Advertising
Advertising

How to Create Things that People Love

How to Create Things that People Love

If you’re a creator of any kind, you know all too well how tough it can be to create things people just love. When creating something new, we often create based on what we love, but if you’re creating something as anything more than a hobby, you’ll want to create things that other people love too!

Creating things people love can feel like a big balancing act sometimes. You’re constantly trading off what you want to create deep inside with what you think other people want. The good news is that there doesn’t always need to be a trade-off.

It’s all about finding the sweet spot where your love for creating meets what other people are seeking. Here are five big questions to ask yourself in order to find that sweet spot.

Advertising

1. What do you love to create?

To create things people love, we must first love creating them. Your passion and energy shines through in everything you create. If you don’t love creating something, it will show and your work will not be the best it can be. We do our best work when we are full of passion and joy, so first ask yourself, “what do you love to create?”

2. What do customers in your market already love?

Do some research to find out what customers in your market love. Some searching online will show what other brands are making and what customers are buying.

Your research might also extend to checking out blogs in your niche to see what products they are talking about. What do they love? Influential bloggers in your niche are the ones influencing customers, so if they love it, chances are a lot of other people will too.

Advertising

3. How can you test your ideas before creating them?

Instead of putting all your time and energy into creating something only to find that no one wants it, why not flip the process on its head and find out if people love it first? Share your idea with potential customers and see what the response is.

If the response is positive, you’ll know you have a winner before you start creating. This means you can put all your love and energy into creating without worrying about whether or not your idea will fall flat.

If the response is negative, head back to the drawing board. While this might make the earlier steps feel like a waste, know that they’re not. The best thing about testing your idea before you create it is that you avoid wasting time and resources on something that people might never love.

Advertising

4. How can you infuse your own personality and brand into what you’ve created?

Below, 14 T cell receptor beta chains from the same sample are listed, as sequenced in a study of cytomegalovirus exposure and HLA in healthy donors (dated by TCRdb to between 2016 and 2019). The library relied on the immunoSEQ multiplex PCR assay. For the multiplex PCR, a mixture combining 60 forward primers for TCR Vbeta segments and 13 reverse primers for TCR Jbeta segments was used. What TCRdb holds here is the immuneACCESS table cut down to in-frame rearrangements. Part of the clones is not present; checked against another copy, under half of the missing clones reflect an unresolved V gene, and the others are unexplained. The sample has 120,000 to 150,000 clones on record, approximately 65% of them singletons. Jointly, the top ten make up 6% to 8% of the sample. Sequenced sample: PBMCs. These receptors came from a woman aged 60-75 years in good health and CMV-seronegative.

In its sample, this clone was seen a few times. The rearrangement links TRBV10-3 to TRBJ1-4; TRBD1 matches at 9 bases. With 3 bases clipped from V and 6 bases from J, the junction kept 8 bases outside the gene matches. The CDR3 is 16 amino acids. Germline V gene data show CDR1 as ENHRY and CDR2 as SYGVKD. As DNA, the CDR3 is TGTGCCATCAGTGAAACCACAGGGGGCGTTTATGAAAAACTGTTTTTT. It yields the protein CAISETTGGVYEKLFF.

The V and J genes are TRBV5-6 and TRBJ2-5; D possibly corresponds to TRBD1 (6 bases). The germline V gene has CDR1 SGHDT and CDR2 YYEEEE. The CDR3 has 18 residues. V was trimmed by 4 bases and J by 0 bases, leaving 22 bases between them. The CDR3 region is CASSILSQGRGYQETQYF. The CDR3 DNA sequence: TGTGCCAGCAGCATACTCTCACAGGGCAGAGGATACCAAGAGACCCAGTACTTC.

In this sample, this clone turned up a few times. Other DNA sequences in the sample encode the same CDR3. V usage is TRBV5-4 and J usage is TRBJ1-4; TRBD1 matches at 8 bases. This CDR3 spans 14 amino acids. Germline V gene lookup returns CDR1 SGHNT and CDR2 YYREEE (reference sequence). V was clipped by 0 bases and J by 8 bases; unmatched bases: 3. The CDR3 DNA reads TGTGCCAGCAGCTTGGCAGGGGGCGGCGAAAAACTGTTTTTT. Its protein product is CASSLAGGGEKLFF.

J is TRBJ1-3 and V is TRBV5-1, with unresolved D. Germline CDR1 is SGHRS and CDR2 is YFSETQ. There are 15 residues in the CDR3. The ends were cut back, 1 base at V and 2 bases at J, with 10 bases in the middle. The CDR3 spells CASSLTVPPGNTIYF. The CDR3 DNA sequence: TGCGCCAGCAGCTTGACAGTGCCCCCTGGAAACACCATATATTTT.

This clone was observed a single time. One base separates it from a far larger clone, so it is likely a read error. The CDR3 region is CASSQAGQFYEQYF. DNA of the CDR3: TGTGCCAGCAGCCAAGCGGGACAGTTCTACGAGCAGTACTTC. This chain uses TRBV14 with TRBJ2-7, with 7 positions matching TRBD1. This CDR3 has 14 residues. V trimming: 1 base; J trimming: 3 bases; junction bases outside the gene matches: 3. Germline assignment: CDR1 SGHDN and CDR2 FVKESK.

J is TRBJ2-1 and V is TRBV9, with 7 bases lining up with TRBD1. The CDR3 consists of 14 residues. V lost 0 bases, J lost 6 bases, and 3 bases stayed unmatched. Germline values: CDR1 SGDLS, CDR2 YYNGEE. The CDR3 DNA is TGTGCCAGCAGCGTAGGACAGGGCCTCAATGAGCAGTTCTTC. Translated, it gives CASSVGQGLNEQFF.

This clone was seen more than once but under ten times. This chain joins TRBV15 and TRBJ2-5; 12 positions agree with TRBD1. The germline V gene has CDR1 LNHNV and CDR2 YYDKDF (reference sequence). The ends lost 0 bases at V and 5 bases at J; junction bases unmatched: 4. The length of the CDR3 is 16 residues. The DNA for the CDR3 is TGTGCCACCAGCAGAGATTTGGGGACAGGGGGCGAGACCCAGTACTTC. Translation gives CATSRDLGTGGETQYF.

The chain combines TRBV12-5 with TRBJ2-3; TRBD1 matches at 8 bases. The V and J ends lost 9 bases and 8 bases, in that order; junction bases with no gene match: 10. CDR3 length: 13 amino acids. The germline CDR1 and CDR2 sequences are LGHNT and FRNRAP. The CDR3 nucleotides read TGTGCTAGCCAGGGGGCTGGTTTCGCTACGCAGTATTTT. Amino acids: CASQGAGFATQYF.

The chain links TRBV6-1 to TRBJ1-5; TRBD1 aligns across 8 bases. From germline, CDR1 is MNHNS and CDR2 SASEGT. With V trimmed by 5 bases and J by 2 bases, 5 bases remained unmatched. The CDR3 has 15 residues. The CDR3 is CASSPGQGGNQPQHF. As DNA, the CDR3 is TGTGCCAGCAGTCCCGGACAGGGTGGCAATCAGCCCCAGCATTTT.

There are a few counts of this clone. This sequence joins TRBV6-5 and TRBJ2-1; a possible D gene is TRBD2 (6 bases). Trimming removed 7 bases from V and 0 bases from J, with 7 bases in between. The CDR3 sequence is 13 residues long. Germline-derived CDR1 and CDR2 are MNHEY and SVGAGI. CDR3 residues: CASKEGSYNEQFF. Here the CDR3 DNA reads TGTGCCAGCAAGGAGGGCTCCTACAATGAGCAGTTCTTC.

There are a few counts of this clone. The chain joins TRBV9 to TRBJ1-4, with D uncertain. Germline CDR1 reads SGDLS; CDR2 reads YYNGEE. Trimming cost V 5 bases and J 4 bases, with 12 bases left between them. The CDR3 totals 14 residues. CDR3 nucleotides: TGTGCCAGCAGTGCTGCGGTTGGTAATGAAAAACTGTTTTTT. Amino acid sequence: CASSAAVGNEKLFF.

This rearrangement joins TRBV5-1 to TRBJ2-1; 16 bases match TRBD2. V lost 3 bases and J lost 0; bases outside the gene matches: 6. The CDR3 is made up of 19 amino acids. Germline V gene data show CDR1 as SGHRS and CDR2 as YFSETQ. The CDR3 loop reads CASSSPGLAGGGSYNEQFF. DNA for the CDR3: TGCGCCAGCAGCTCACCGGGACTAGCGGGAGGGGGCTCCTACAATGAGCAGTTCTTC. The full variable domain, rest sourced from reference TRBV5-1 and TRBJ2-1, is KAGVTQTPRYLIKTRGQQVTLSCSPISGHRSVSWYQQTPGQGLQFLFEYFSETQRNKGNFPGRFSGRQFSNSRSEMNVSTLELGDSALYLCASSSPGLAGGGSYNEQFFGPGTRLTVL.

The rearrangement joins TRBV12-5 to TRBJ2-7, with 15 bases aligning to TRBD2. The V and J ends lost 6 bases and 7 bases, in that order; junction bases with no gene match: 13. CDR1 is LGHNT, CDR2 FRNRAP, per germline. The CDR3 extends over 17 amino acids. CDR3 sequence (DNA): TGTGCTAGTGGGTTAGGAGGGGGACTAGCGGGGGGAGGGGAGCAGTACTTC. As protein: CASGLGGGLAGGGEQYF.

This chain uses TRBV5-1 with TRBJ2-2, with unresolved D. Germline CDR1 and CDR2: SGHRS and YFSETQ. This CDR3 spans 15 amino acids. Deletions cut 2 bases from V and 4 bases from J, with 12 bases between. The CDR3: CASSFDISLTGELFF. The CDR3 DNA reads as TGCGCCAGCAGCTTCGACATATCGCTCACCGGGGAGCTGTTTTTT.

Many of the things people love most aren’t necessarily the best or newest idea; they are the ones infused with a strong brand and personality.

Think about how you can make what you’ve created even better by adding your own personal brand and touch to it. This might involve how you deliver your service, package your product or provide customer support. Every little bit counts, and it all adds to making what you create something people love.

5. How can you improve your ideas over time?

Once you’ve created something and put it out there, there’s no need to stop. Great things are constantly evolving and always getting better.

Advertising

People change over time so it’s important to listen to your customer’s feedback carefully and let your product evolve with them. The best products on the market do this exceptionally well. Take Apple’s iPhone as an example–it is a product that people loved and continue to love more and more every year because it’s constantly evolving and building on what people love with every new release.

Over to you

Do you create things people love? Or do your ideas often fall flat? How might these five big questions help you create things that people love? Share your experiences in the comments below.

More by this author

Pursuing dreams 5 Points of Resistance in Pursuing Your Dreams 10 Brilliant Business Books You Can Read To Find Your Shortcut To Success Habits of creative people 12 Things Incredibly Creative Minds Do Differently 15 Easy Ways To Stay Productive Used By 15 Designers Set big goals for 2015 8 Ways to Make an Achievable Year Plan for 2015

Trending in Productivity

1Forget Learning How to Multitask: Boost Productivity 10X More with Focus 2How to Organize Your Thoughts: 3 Simple Steps to 10X Your Productivity 3How to Be Productive: 11 Ways to Be Productive and Happy at Once 4Top 10 Productivity Tips to Achieve More and Create Peace of Mind 5How to Declutter Your Mind to Sharpen Your Brain and Fall Asleep Faster